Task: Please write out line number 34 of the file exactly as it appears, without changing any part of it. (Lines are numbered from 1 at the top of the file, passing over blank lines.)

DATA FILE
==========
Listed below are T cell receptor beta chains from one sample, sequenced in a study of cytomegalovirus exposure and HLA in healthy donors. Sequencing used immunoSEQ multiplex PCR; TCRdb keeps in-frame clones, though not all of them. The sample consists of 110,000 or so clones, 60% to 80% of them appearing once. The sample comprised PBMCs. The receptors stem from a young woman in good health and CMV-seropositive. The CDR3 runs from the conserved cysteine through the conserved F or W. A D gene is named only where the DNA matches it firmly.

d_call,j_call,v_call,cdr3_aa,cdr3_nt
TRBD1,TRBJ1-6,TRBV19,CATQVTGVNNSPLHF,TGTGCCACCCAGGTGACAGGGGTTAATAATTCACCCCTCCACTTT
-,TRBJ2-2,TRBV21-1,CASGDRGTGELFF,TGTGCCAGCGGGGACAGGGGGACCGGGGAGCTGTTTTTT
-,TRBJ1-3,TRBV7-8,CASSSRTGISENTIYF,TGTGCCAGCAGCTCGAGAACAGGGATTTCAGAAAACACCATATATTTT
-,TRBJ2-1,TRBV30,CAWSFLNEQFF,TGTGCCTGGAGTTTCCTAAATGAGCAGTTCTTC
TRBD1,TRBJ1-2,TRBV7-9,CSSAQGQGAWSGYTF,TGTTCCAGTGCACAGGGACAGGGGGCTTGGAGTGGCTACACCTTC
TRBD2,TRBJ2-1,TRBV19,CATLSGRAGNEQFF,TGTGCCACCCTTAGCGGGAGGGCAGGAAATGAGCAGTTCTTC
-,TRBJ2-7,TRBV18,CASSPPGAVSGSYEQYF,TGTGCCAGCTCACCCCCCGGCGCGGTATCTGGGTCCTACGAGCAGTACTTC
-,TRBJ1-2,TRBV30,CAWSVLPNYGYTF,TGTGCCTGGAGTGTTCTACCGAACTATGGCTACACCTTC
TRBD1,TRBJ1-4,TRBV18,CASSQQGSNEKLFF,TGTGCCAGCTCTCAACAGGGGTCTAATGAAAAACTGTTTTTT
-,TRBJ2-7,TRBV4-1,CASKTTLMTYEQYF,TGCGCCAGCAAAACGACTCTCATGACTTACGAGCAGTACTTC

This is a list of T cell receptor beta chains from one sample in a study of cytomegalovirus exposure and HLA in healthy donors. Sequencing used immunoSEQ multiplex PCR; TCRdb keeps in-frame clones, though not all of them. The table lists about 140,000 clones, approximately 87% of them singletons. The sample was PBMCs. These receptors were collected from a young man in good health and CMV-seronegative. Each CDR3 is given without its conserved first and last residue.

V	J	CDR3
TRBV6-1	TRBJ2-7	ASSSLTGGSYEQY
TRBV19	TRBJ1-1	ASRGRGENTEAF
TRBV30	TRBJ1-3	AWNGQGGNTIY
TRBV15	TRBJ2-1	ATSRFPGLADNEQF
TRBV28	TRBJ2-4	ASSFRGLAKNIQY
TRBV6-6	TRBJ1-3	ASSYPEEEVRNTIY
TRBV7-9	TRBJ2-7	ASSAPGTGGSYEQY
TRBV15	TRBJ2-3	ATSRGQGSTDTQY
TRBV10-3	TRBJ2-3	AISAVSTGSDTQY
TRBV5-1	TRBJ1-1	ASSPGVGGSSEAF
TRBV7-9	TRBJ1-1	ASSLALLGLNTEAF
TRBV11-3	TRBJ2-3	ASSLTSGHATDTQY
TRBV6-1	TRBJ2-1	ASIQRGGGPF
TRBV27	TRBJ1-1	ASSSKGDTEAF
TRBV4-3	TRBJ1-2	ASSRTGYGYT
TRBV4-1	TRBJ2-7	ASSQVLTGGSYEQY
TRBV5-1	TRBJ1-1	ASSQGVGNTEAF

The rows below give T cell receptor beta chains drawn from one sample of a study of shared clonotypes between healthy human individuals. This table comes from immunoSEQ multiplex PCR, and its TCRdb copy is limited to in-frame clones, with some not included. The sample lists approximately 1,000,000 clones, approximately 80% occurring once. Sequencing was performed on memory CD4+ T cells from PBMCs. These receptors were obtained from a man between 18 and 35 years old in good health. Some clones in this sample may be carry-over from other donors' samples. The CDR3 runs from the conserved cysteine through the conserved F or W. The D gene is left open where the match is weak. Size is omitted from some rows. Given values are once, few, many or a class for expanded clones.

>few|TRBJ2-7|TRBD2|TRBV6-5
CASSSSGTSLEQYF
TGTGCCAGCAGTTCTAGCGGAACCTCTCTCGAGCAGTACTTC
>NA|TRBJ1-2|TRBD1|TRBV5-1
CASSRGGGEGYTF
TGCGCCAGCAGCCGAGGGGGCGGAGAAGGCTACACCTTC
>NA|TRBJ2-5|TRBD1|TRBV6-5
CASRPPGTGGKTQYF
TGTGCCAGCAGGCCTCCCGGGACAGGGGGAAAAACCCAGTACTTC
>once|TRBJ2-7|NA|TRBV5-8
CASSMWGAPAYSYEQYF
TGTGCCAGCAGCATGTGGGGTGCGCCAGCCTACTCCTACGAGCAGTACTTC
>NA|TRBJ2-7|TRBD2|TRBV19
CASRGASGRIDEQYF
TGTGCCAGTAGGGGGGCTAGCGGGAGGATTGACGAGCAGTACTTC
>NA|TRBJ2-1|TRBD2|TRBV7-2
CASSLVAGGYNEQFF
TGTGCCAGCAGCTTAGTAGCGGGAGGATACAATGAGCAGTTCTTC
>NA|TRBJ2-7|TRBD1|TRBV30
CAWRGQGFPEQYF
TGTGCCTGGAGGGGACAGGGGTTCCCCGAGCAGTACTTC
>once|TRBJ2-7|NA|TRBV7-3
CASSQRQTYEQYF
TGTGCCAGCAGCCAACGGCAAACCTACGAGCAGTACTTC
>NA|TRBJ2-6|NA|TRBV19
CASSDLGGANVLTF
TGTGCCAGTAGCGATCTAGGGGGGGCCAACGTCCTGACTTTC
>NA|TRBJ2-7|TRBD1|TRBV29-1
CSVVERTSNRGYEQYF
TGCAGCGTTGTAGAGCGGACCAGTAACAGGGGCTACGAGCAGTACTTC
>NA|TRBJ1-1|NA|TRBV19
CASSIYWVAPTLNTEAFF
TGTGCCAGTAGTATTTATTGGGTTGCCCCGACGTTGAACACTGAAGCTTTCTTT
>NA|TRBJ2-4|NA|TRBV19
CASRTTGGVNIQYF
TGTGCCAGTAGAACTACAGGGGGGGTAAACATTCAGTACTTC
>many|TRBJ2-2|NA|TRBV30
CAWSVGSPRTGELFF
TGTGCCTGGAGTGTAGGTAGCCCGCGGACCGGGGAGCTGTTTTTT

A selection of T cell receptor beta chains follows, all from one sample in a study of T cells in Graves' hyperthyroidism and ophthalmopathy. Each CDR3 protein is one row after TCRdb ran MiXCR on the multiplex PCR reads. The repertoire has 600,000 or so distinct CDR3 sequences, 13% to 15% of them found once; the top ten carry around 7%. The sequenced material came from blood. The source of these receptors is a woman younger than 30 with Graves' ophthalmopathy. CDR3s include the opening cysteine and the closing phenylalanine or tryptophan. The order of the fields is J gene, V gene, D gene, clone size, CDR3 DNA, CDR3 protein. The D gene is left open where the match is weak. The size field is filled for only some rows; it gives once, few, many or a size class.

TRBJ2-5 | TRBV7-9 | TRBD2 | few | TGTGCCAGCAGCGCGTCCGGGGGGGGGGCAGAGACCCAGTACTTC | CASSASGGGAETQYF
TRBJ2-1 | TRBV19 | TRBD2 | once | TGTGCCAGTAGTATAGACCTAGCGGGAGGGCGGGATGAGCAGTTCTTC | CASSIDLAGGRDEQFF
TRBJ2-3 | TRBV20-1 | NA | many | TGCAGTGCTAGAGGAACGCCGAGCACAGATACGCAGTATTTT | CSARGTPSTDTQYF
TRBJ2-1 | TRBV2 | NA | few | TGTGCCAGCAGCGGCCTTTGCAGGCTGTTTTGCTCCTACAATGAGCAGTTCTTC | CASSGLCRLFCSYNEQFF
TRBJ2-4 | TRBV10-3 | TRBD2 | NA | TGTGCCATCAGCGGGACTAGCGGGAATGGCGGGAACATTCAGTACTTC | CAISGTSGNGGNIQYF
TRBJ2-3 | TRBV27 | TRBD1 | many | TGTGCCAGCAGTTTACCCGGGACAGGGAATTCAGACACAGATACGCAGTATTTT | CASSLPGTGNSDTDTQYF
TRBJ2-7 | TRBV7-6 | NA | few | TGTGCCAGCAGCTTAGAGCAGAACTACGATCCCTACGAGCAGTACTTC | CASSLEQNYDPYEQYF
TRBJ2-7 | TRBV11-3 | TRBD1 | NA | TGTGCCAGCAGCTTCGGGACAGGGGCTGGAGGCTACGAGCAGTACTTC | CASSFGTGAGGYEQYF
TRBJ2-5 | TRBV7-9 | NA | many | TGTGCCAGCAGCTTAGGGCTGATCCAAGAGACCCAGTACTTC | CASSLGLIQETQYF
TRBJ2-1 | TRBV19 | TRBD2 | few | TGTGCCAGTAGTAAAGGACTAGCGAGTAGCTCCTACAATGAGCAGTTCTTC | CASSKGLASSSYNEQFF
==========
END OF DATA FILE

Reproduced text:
CASSSSGTSLEQYF